In Australia, New Zealand, and Spain it is the introduced tree and in Argentina, Uruguay, Kenya. It is a tree on the worlds most remote inhabited island. Pinus radiata is a evergreen tree growing to between 15–30 m in height in the wild, but up to 60 m in cultivation in optimum conditions, with upward pointing branches. The leaves are green, in clusters of three, slender, 8–15 cm long and with a blunt tip. The cones are 7–17 cm long, brown and usually set asymmetrically on a branch, the bark is fissured and dark grey to brown. The modern tree is different from the native tree of Monterey. In plantations the tree is planted at 4m x 4m spacing on a wide variety of landscapes from flat to moderately steep hills. The trees are pruned in 3 lifts so that the lower 2/3 of a tree is branch- free. In its natural state, the wood is poor quality, twisted and full of sap/resin only really suitable for firewood, Monterey pine is a species adapted to cope with stand-killing fire disturbance. Its cones are serotinous, i. e. they remain closed until opened by the heat of a forest fire, the cones may burst open in hot weather.
In its native range, Monterey pine is associated with a characteristic flora and it is the co-dominant canopy tree together with Cupressus macrocarpa which naturally occurs only in coastal Monterey County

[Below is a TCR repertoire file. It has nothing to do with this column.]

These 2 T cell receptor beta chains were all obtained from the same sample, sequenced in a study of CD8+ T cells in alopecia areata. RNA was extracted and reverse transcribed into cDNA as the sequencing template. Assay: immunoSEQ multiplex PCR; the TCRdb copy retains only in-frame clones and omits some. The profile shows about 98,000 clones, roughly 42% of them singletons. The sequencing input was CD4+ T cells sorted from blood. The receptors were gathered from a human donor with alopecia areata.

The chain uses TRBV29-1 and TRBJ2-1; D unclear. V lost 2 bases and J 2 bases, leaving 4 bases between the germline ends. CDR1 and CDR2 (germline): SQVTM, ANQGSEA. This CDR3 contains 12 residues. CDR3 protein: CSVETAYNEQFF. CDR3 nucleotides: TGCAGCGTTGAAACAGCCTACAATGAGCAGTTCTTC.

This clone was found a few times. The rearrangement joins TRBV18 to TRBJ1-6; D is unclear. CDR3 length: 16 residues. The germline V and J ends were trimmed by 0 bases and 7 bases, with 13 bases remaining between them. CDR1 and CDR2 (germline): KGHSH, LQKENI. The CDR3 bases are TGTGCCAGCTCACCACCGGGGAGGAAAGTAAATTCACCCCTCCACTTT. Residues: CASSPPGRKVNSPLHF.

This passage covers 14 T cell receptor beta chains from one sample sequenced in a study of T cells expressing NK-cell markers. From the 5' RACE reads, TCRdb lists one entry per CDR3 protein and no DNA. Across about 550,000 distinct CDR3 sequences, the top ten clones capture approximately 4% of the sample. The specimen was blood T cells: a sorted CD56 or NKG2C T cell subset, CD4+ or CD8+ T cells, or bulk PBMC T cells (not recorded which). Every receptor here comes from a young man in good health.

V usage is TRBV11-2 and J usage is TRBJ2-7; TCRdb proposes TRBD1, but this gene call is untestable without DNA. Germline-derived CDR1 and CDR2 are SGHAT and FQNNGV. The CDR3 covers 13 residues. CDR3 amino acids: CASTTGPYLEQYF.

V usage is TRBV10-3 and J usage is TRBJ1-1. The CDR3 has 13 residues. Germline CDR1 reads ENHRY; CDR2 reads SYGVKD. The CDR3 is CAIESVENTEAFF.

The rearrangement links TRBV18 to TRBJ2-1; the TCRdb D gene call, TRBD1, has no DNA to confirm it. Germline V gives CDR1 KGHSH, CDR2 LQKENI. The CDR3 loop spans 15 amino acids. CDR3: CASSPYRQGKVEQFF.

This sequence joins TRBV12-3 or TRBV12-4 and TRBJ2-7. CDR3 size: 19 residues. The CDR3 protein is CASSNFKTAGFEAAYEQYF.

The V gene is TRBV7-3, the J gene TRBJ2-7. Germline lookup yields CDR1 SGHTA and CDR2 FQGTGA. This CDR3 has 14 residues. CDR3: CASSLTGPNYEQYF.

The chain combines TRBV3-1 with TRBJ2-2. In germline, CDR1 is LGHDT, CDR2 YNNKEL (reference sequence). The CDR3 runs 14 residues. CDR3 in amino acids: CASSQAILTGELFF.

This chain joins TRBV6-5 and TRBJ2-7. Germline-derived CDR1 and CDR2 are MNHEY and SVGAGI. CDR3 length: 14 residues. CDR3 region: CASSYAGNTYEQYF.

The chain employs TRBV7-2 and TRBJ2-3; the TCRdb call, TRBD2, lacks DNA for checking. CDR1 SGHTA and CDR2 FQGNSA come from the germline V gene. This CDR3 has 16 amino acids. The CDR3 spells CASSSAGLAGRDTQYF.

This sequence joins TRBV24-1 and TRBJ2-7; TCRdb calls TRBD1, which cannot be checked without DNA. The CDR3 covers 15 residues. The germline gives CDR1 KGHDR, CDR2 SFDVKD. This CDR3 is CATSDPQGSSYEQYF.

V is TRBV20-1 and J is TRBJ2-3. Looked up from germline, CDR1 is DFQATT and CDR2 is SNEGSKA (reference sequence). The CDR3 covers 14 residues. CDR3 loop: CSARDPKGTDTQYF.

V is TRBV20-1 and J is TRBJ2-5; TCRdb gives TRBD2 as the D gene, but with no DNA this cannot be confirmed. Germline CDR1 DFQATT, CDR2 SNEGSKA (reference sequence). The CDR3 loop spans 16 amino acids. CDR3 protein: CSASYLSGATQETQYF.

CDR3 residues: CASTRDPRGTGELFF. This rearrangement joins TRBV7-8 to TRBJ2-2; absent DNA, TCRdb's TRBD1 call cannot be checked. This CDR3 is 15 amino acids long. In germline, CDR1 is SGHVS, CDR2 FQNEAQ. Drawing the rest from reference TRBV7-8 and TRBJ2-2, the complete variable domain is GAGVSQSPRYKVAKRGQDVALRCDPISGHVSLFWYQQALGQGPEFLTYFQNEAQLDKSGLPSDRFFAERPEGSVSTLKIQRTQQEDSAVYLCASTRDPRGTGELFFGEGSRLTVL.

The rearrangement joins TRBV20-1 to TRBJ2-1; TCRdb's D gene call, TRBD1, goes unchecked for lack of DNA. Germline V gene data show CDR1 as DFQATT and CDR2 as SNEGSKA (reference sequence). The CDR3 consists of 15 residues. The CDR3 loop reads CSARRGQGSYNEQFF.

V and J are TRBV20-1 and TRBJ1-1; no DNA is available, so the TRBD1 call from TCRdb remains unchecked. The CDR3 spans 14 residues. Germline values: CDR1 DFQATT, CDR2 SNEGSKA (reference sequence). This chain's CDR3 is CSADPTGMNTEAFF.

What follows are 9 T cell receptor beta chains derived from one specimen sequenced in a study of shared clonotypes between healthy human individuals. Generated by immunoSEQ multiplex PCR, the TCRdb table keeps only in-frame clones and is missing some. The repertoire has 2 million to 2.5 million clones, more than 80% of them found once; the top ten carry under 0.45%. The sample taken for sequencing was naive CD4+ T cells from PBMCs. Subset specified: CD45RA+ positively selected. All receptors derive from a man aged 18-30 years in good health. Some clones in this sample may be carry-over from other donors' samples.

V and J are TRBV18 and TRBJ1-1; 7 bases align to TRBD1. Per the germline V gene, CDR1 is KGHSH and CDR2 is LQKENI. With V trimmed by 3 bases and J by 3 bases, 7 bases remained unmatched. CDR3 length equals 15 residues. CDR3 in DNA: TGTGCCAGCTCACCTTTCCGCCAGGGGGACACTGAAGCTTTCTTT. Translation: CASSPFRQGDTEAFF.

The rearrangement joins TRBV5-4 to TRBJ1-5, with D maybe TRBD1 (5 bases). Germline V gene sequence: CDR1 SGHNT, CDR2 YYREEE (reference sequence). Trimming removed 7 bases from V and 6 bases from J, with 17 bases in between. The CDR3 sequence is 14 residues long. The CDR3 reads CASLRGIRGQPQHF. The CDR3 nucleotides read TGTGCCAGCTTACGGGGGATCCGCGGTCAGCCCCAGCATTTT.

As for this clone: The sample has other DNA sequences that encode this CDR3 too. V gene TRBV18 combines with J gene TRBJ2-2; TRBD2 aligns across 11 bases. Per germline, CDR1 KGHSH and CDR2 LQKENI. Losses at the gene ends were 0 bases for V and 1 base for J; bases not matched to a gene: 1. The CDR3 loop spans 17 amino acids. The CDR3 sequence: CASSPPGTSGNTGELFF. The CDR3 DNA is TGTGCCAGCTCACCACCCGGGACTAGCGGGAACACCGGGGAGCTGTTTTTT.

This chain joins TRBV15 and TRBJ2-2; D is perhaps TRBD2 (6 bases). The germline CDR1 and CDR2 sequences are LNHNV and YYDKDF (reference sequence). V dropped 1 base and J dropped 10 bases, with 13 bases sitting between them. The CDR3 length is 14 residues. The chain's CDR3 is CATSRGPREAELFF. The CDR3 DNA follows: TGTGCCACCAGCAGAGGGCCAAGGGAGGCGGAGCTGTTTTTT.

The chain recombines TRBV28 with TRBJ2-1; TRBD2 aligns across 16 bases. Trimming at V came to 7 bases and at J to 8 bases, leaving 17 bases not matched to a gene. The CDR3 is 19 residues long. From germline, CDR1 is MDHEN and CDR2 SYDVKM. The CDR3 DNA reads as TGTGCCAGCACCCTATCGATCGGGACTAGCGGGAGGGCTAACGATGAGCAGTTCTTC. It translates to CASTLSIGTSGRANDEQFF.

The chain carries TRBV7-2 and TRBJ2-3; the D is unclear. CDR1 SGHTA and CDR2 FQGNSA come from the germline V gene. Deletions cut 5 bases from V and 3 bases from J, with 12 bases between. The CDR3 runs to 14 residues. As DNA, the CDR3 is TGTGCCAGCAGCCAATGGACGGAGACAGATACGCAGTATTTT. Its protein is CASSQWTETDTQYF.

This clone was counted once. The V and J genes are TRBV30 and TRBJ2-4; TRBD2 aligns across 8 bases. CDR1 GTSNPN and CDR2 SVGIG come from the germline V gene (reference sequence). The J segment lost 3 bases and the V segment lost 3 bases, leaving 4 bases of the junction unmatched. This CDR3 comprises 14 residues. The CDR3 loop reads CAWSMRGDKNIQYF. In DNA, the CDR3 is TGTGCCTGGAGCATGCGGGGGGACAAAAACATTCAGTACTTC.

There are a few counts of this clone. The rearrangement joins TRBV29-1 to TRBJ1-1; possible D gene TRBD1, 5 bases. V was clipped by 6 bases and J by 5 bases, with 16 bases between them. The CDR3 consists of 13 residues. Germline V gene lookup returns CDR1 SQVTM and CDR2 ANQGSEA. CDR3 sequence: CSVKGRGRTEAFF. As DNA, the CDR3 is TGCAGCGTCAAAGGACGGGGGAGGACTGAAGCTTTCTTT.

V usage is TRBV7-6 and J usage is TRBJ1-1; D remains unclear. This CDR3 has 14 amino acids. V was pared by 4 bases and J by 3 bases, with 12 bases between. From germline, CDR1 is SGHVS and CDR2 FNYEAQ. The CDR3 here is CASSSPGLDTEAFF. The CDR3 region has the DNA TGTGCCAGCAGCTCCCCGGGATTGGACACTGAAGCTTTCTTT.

Fort Point, San Francisco
Fort Point is a masonry seacoast fortification located at the southern side of the Golden Gate at the entrance to San Francisco Bay. This fort was completed just before the American Civil War by the United States Army, the fort is now protected as Fort Point National Historic Site, a United States National Historic Site administered by the National Park Service as a unit of the Golden Gate National Recreation Area. In 1769 Spain occupied the San Francisco area and by 1776 had established the areas first European settlement, with a mission and a presidio. To protect against encroachment by the British and Russians, Spain fortified the high white cliff at the narrowest part of the bays entrance, the Castillo de San Joaquin, built in 1794, was an adobe structure housing nine to thirteen cannons. Mexico won independence from Spain in 1821, gaining control of the region and the fort, following the United States victory in 1848, California was annexed by the U. S. and became a state in 1850. The gold rush of 1849 had caused rapid settlement of the area, military officials soon recommended a series of fortifications to secure San Francisco Bay.